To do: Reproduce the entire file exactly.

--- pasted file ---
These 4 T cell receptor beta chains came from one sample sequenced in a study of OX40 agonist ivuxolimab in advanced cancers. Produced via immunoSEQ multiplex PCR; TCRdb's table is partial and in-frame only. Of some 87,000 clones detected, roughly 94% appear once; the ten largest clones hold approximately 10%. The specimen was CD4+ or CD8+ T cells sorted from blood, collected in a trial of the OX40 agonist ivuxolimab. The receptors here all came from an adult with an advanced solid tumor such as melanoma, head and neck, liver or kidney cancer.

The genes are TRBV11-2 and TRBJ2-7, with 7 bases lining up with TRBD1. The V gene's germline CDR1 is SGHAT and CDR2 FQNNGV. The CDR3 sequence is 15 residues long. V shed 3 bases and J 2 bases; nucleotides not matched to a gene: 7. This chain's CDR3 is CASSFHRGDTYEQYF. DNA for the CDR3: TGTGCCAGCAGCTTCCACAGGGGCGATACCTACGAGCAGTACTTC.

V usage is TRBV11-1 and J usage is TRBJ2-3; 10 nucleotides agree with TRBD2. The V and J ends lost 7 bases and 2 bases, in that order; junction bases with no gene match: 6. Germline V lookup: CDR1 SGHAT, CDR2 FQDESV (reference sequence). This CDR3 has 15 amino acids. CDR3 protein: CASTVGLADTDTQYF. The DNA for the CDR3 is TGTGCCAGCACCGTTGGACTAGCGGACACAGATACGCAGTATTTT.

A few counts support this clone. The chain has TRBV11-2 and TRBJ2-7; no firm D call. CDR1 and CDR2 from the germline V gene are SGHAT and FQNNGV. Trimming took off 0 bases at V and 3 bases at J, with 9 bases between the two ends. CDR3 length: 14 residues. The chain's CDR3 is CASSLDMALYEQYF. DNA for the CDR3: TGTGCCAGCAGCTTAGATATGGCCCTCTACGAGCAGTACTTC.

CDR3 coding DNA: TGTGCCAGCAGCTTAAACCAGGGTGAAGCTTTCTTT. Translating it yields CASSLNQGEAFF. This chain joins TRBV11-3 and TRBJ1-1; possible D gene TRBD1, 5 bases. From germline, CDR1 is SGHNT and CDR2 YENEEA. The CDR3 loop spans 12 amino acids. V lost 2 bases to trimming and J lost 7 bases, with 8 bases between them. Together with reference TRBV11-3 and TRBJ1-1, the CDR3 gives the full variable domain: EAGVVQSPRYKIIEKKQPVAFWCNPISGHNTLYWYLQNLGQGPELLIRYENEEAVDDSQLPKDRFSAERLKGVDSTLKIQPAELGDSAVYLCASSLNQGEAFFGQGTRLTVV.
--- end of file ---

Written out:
These 4 T cell receptor beta chains came from one sample sequenced in a study of OX40 agonist ivuxolimab in advanced cancers. Produced via immunoSEQ multiplex PCR; TCRdb's table is partial and in-frame only. Of some 87,000 clones detected, roughly 94% appear once; the ten largest clones hold approximately 10%. The specimen was CD4+ or CD8+ T cells sorted from blood, collected in a trial of the OX40 agonist ivuxolimab. The receptors here all came from an adult with an advanced solid tumor such as melanoma, head and neck, liver or kidney cancer.

The genes are TRBV11-2 and TRBJ2-7, with 7 bases lining up with TRBD1. The V gene's germline CDR1 is SGHAT and CDR2 FQNNGV. The CDR3 sequence is 15 residues long. V shed 3 bases and J 2 bases; nucleotides not matched to a gene: 7. This chain's CDR3 is CASSFHRGDTYEQYF. DNA for the CDR3: TGTGCCAGCAGCTTCCACAGGGGCGATACCTACGAGCAGTACTTC.

V usage is TRBV11-1 and J usage is TRBJ2-3; 10 nucleotides agree with TRBD2. The V and J ends lost 7 bases and 2 bases, in that order; junction bases with no gene match: 6. Germline V lookup: CDR1 SGHAT, CDR2 FQDESV (reference sequence). This CDR3 has 15 amino acids. CDR3 protein: CASTVGLADTDTQYF. The DNA for the CDR3 is TGTGCCAGCACCGTTGGACTAGCGGACACAGATACGCAGTATTTT.

A few counts support this clone. The chain has TRBV11-2 and TRBJ2-7; no firm D call. CDR1 and CDR2 from the germline V gene are SGHAT and FQNNGV. Trimming took off 0 bases at V and 3 bases at J, with 9 bases between the two ends. CDR3 length: 14 residues. The chain's CDR3 is CASSLDMALYEQYF. DNA for the CDR3: TGTGCCAGCAGCTTAGATATGGCCCTCTACGAGCAGTACTTC.

CDR3 coding DNA: TGTGCCAGCAGCTTAAACCAGGGTGAAGCTTTCTTT. Translating it yields CASSLNQGEAFF. This chain joins TRBV11-3 and TRBJ1-1; possible D gene TRBD1, 5 bases. From germline, CDR1 is SGHNT and CDR2 YENEEA. The CDR3 loop spans 12 amino acids. V lost 2 bases to trimming and J lost 7 bases, with 8 bases between them. Together with reference TRBV11-3 and TRBJ1-1, the CDR3 gives the full variable domain: EAGVVQSPRYKIIEKKQPVAFWCNPISGHNTLYWYLQNLGQGPELLIRYENEEAVDDSQLPKDRFSAERLKGVDSTLKIQPAELGDSAVYLCASSLNQGEAFFGQGTRLTVV.